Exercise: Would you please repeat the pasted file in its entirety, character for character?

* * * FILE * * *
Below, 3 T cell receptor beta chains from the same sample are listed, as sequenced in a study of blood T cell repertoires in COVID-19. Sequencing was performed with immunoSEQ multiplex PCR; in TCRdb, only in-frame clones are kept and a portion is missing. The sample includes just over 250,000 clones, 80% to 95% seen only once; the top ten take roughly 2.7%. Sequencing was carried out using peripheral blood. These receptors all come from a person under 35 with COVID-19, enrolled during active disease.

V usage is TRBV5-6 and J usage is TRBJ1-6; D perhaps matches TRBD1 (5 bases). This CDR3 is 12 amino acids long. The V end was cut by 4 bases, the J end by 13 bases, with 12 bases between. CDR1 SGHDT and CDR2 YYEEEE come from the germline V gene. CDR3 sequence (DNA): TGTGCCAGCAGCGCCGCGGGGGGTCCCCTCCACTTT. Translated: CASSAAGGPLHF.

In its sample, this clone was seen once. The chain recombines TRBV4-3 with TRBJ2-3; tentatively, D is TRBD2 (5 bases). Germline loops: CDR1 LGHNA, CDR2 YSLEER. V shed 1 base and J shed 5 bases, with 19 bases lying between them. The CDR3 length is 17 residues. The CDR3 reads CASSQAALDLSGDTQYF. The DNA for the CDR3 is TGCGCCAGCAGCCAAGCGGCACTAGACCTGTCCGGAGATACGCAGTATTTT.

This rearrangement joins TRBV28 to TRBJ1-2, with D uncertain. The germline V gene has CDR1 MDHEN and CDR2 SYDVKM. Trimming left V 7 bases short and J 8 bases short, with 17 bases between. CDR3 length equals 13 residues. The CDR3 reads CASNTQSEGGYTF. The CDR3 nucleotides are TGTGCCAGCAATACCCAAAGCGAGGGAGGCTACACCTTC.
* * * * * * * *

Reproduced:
Below, 3 T cell receptor beta chains from the same sample are listed, as sequenced in a study of blood T cell repertoires in COVID-19. Sequencing was performed with immunoSEQ multiplex PCR; in TCRdb, only in-frame clones are kept and a portion is missing. The sample includes just over 250,000 clones, 80% to 95% seen only once; the top ten take roughly 2.7%. Sequencing was carried out using peripheral blood. These receptors all come from a person under 35 with COVID-19, enrolled during active disease.

V usage is TRBV5-6 and J usage is TRBJ1-6; D perhaps matches TRBD1 (5 bases). This CDR3 is 12 amino acids long. The V end was cut by 4 bases, the J end by 13 bases, with 12 bases between. CDR1 SGHDT and CDR2 YYEEEE come from the germline V gene. CDR3 sequence (DNA): TGTGCCAGCAGCGCCGCGGGGGGTCCCCTCCACTTT. Translated: CASSAAGGPLHF.

In its sample, this clone was seen once. The chain recombines TRBV4-3 with TRBJ2-3; tentatively, D is TRBD2 (5 bases). Germline loops: CDR1 LGHNA, CDR2 YSLEER. V shed 1 base and J shed 5 bases, with 19 bases lying between them. The CDR3 length is 17 residues. The CDR3 reads CASSQAALDLSGDTQYF. The DNA for the CDR3 is TGCGCCAGCAGCCAAGCGGCACTAGACCTGTCCGGAGATACGCAGTATTTT.

This rearrangement joins TRBV28 to TRBJ1-2, with D uncertain. The germline V gene has CDR1 MDHEN and CDR2 SYDVKM. Trimming left V 7 bases short and J 8 bases short, with 17 bases between. CDR3 length equals 13 residues. The CDR3 reads CASNTQSEGGYTF. The CDR3 nucleotides are TGTGCCAGCAATACCCAAAGCGAGGGAGGCTACACCTTC.